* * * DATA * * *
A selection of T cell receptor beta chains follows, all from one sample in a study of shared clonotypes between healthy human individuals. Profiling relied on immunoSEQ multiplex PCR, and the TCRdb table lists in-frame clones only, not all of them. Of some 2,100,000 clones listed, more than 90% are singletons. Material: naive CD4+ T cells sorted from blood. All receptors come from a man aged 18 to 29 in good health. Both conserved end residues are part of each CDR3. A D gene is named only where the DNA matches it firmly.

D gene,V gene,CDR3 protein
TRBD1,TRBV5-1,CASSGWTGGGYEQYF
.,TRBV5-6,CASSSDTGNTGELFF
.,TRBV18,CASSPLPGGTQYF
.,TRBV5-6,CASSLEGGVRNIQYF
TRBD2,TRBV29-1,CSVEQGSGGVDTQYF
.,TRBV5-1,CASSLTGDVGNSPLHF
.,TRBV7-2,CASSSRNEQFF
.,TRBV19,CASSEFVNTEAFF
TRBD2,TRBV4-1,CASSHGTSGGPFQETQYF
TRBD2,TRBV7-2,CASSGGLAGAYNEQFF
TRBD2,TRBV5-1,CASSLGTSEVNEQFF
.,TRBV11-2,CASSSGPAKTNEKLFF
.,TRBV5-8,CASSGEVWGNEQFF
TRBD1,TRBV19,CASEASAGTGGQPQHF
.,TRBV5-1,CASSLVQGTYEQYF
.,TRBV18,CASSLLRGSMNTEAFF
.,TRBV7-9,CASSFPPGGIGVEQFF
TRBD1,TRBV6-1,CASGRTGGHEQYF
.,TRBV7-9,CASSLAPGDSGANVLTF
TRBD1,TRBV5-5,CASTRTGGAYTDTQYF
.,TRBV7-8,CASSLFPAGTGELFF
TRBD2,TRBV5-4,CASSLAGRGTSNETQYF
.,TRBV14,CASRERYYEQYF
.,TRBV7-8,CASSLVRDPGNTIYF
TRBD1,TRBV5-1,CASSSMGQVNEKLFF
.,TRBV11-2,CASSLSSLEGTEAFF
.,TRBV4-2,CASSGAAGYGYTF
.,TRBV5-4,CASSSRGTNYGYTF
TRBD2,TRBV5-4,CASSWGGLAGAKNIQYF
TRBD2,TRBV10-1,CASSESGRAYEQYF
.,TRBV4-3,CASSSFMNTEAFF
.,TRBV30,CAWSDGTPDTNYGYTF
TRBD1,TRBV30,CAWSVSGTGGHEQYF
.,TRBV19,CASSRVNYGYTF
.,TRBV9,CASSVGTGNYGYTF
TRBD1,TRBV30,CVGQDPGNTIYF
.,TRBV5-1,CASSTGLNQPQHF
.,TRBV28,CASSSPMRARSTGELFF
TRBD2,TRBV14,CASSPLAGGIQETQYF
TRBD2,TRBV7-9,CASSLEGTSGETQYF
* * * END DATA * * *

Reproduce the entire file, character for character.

A selection of T cell receptor beta chains follows, all from one sample in a study of shared clonotypes between healthy human individuals. Profiling relied on immunoSEQ multiplex PCR, and the TCRdb table lists in-frame clones only, not all of them. Of some 2,100,000 clones listed, more than 90% are singletons. Material: naive CD4+ T cells sorted from blood. All receptors come from a man aged 18 to 29 in good health. Both conserved end residues are part of each CDR3. A D gene is named only where the DNA matches it firmly.

D gene,V gene,CDR3 protein
TRBD1,TRBV5-1,CASSGWTGGGYEQYF
.,TRBV5-6,CASSSDTGNTGELFF
.,TRBV18,CASSPLPGGTQYF
.,TRBV5-6,CASSLEGGVRNIQYF
TRBD2,TRBV29-1,CSVEQGSGGVDTQYF
.,TRBV5-1,CASSLTGDVGNSPLHF
.,TRBV7-2,CASSSRNEQFF
.,TRBV19,CASSEFVNTEAFF
TRBD2,TRBV4-1,CASSHGTSGGPFQETQYF
TRBD2,TRBV7-2,CASSGGLAGAYNEQFF
TRBD2,TRBV5-1,CASSLGTSEVNEQFF
.,TRBV11-2,CASSSGPAKTNEKLFF
.,TRBV5-8,CASSGEVWGNEQFF
TRBD1,TRBV19,CASEASAGTGGQPQHF
.,TRBV5-1,CASSLVQGTYEQYF
.,TRBV18,CASSLLRGSMNTEAFF
.,TRBV7-9,CASSFPPGGIGVEQFF
TRBD1,TRBV6-1,CASGRTGGHEQYF
.,TRBV7-9,CASSLAPGDSGANVLTF
TRBD1,TRBV5-5,CASTRTGGAYTDTQYF
.,TRBV7-8,CASSLFPAGTGELFF
TRBD2,TRBV5-4,CASSLAGRGTSNETQYF
.,TRBV14,CASRERYYEQYF
.,TRBV7-8,CASSLVRDPGNTIYF
TRBD1,TRBV5-1,CASSSMGQVNEKLFF
.,TRBV11-2,CASSLSSLEGTEAFF
.,TRBV4-2,CASSGAAGYGYTF
.,TRBV5-4,CASSSRGTNYGYTF
TRBD2,TRBV5-4,CASSWGGLAGAKNIQYF
TRBD2,TRBV10-1,CASSESGRAYEQYF
.,TRBV4-3,CASSSFMNTEAFF
.,TRBV30,CAWSDGTPDTNYGYTF
TRBD1,TRBV30,CAWSVSGTGGHEQYF
.,TRBV19,CASSRVNYGYTF
.,TRBV9,CASSVGTGNYGYTF
TRBD1,TRBV30,CVGQDPGNTIYF
.,TRBV5-1,CASSTGLNQPQHF
.,TRBV28,CASSSPMRARSTGELFF
TRBD2,TRBV14,CASSPLAGGIQETQYF
TRBD2,TRBV7-9,CASSLEGTSGETQYF